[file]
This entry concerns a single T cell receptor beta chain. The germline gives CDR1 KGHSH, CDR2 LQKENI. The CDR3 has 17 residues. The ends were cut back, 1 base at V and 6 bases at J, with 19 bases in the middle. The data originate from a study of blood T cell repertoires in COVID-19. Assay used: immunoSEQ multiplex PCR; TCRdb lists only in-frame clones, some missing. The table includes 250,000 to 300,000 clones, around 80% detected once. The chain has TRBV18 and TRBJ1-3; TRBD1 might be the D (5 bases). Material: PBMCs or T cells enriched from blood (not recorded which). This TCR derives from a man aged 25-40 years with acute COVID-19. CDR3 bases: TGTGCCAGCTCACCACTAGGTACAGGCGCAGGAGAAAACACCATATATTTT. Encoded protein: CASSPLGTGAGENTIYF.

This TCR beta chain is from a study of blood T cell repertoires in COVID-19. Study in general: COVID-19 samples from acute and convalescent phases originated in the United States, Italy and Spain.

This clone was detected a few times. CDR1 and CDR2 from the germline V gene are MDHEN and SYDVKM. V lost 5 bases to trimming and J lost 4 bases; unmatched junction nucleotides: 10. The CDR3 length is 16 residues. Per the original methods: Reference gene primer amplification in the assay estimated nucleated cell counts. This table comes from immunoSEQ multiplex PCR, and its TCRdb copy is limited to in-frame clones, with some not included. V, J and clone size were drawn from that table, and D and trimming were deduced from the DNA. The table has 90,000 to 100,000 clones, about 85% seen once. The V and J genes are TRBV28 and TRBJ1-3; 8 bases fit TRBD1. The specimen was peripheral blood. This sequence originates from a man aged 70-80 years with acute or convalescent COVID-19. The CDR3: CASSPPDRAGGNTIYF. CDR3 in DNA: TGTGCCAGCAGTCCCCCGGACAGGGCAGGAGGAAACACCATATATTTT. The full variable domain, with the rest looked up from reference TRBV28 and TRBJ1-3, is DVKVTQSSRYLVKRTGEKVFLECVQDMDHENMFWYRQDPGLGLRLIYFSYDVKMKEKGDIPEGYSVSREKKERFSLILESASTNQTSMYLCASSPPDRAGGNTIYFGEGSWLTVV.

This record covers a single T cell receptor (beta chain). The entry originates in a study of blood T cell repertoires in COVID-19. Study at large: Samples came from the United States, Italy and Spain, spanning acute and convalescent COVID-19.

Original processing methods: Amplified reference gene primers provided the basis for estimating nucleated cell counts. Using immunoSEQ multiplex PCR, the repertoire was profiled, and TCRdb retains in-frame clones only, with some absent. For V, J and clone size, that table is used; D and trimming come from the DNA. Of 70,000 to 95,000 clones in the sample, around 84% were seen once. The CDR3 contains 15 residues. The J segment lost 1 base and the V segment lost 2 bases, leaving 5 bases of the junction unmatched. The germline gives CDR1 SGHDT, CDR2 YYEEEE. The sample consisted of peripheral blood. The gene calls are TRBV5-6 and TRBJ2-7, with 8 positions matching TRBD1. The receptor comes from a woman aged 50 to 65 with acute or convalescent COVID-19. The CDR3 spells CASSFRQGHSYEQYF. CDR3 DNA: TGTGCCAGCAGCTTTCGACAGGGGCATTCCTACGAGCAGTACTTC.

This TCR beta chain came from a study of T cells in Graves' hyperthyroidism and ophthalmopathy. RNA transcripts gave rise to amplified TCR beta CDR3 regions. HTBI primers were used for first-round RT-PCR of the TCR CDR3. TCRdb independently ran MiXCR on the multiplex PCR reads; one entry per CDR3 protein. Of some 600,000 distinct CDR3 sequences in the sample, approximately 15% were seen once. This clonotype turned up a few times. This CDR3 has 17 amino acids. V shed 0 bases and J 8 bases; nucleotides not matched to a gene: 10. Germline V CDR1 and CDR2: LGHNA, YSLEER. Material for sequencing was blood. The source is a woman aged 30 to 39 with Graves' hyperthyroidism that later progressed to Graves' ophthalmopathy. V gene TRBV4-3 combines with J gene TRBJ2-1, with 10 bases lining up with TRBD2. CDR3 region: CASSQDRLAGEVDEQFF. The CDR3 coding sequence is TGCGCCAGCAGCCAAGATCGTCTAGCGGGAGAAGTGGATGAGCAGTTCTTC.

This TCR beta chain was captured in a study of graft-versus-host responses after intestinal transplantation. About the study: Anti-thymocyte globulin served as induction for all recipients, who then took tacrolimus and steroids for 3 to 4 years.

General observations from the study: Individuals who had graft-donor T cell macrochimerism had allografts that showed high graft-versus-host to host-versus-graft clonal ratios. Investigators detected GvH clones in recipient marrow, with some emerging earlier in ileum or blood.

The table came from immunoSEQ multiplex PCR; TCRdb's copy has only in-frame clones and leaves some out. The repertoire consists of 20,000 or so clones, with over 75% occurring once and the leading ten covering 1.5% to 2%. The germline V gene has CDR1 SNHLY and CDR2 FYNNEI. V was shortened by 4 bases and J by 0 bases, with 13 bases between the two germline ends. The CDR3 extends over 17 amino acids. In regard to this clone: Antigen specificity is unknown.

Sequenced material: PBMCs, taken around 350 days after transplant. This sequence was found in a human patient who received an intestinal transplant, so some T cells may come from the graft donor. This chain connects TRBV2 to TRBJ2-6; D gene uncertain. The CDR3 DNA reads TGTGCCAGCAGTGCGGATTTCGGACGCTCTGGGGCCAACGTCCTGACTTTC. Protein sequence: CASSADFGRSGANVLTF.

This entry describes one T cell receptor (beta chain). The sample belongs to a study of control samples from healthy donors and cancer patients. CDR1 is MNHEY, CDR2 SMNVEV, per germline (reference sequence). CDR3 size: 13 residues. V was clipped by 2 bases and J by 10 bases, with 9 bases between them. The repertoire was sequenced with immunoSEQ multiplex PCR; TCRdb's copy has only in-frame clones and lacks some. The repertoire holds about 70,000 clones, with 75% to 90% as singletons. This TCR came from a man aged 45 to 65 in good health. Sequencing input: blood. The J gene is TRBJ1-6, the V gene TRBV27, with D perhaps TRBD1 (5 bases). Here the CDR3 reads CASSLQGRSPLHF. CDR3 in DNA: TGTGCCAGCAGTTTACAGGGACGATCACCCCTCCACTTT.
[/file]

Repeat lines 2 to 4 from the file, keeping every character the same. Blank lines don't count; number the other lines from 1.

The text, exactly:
This TCR beta chain is from a study of blood T cell repertoires in COVID-19. Study in general: COVID-19 samples from acute and convalescent phases originated in the United States, Italy and Spain.

This clone was detected a few times. CDR1 and CDR2 from the germline V gene are MDHEN and SYDVKM. V lost 5 bases to trimming and J lost 4 bases; unmatched junction nucleotides: 10. The CDR3 length is 16 residues. Per the original methods: Reference gene primer amplification in the assay estimated nucleated cell counts. This table comes from immunoSEQ multiplex PCR, and its TCRdb copy is limited to in-frame clones, with some not included. V, J and clone size were drawn from that table, and D and trimming were deduced from the DNA. The table has 90,000 to 100,000 clones, about 85% seen once. The V and J genes are TRBV28 and TRBJ1-3; 8 bases fit TRBD1. The specimen was peripheral blood. This sequence originates from a man aged 70-80 years with acute or convalescent COVID-19. The CDR3: CASSPPDRAGGNTIYF. CDR3 in DNA: TGTGCCAGCAGTCCCCCGGACAGGGCAGGAGGAAACACCATATATTTT. The full variable domain, with the rest looked up from reference TRBV28 and TRBJ1-3, is DVKVTQSSRYLVKRTGEKVFLECVQDMDHENMFWYRQDPGLGLRLIYFSYDVKMKEKGDIPEGYSVSREKKERFSLILESASTNQTSMYLCASSPPDRAGGNTIYFGEGSWLTVV.

This record covers a single T cell receptor (beta chain). The entry originates in a study of blood T cell repertoires in COVID-19. Study at large: Samples came from the United States, Italy and Spain, spanning acute and convalescent COVID-19.